Oh, happy day: The Birchwood Cafe is back in business.

The Seward neighborhood restaurant, a magnet for diners across the Twin Cities, has been closed since Feb. 22 while undergoing a facelift and much-needed expansion.

I arrived this morning shortly after the doors opened at 7 a.m.. After I ordered and took a seat, a customer – turns out, he’s been a Birchwood-er almost since the day the place debuted in 1995 – strolled in and took a look around.

General manager Rick Oknick greeted him like a long-lost friend with a gregarious “How are you?” “I’m a whole lot better,” said the customer, “now that I can have breakfast here again.”  

My feelings, exactly. I’ve been an obsessive social media gazer for the past several days, trying to discern when owner Tracy Singleton and her business partner Steve Davidson were going to finally open the doors. As each day passed, my hunger for a savory waffle (more on that in a moment) was beginning to know no bounds.

Other diners began to slowly trickle in, all obvious regulars who seemed relieved to recognize their old friend. “We didn’t want it to be too shiny,” said chef Marshall Paulsen. “We still wanted it to feel like the Birchwood. I think we’ve been successful.”

Indeed. It's lovely to see how the black-and-white photos of Cy and Del Bursch and the Birchwood Dairy delivery truck continue to enjoy their pride of place (the Bursch family was the 88-year-old building’s original tenants, a neighborhood grocery and dairy). And diners are greeted by the same Zen meal prayer, which articulates the restaurant’s locavore mindset: “Enumerable measures bring us this food, we should know how it comes to us.”

A few local outfits were tapped for eye-catching and environmentally friendly materials. Walls and counters are faced with reclaimed wood  from Wood from the Hood, and Rust Brothers used recycled glass to fashion the bright green countertops. Tables, built by a Twin Cities craftsman, boast honey-colored Douglas fir that was salvaged from a California lemon warehouse.

Despite a similar front-of-house footprint between the B’wood’s two iterations, Locus Architecture has somehow managed to make the new dining room feel roomier. It helps that the kitchen – the showiest part of it, anyway – is now open for all to see, and it’s fronted by a communal chef’s table.

Yes, a communal table – one of three, as it turns out -- in the personal space-conscious Gopher State. “If it will work anywhere, it will work in Seward,” said Davidson with a laugh.

A not-insignificant chunk of the building’s addition is dedicated to a much-needed overflow dining space/community room, separated from the main dining area by a sliding barn-style door.

One wall (lined in – what else? -- birch bark), will soon display the names of the nearly 1,000 contributors to the restaurant’s $112,126 Kickstarter campaign. The room also features a projection television and a large screen, "for the Tour de France,” said Singleton, reminding me that the restaurant is a magnet for bicyclists. On a beautiful summer's day, It’s not uncommon to see the sidewalk lined with enough racing bikes to stock a bicycle store's going-out-of-business sale.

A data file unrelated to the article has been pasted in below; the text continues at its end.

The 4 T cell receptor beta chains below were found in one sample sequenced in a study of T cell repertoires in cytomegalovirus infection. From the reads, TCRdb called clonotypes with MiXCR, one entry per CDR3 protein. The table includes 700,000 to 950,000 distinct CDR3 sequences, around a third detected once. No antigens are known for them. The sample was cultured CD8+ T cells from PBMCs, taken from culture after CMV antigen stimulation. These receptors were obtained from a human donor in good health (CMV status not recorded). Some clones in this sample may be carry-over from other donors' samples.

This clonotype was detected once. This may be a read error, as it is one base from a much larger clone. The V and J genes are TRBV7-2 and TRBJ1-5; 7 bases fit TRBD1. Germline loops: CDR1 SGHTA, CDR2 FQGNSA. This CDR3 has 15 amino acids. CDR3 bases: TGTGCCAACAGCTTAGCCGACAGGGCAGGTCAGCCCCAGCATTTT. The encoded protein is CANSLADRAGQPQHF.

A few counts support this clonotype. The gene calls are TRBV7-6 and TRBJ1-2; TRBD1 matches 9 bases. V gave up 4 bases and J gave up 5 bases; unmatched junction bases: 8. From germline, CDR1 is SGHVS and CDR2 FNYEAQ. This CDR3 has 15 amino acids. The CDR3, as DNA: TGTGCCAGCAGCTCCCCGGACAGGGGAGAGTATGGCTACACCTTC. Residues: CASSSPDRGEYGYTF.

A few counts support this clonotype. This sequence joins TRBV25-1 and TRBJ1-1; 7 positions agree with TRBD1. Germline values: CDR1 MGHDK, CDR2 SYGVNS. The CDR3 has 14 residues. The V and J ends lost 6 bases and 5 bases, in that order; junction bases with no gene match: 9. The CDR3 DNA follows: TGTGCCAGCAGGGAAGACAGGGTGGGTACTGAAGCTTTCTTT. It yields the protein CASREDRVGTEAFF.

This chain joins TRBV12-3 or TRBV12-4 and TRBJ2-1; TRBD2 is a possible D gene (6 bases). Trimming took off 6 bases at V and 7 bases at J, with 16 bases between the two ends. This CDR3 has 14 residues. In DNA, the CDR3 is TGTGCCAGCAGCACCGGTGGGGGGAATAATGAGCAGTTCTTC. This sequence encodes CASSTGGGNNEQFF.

The counter-service setup remains the same, although it feels easier to navigate. One restroom has blossomed into two. But the most significant changes won’t be seen by most customers, although they’ll probably sense them, because the Birchwood kitchen just got a whole lot more efficient. Think about trading up from a dorm-room toaster oven to two or three eight-burner, two-oven Viking ranges, and you’ll have a sense of the transformation's scale.

While I waited for my waffle, Singleton snuck me backstage. First stop: the dishwashing room. “It’s probably the same size as the old kitchen,” she said, and she’s not exaggerating. After producing breads and sweets offsite for several years, the bakers are back in the building, and the scent was killing me, in a very good way. A new walk-in cooler appears to be about as large as my living room (its much more diminuitive predecessor is now dedicated to beer storage) and a walk-in freezer will efficiently preserve the harvest from the nearly three-dozen farms that supply the kitchen with much of its inventory.

The renovation has also boosted the restaurant’s sustainability credentials. Outside, a muddy mess behind the restaurant will soon bloom into a rain garden, with space for cultivating herbs and vegetables. Solar panels are headed to the roof, and a grant from Hennepin County will finance the construction of an on-site recycling facility.  

As for my breakfast, it was astonishingly delicious. One of Paulsen’s specialties is his savory waffle, and he’s flexing the reborn restaurant's muscles with a real doozy. Quinoa and garden-fresh spring peas are folded into the batter, and when the beyond-tender results are released from the iron, out come the toppings:crunchy petipas, a tangy lemon compound butter, thick snips of smoky bacon and a finger-on-the-seasonal-pulse dollop of rhubarb marmalade.

A pepper-freckled fried egg, its runny yolk anxiously waiting to break out of its gently cooked white, was the crowning glory, and a small pitcher of fragrant maple syrup added the just-right finishing touch. Price? Twelve dollars. So worth it.

Would that all mornings could start this way. Imagine my happiness when I learned that, for the first time, it's being served all the live-long day, and not just at breakfast.

Hello, savory waffle. It has been far too long.

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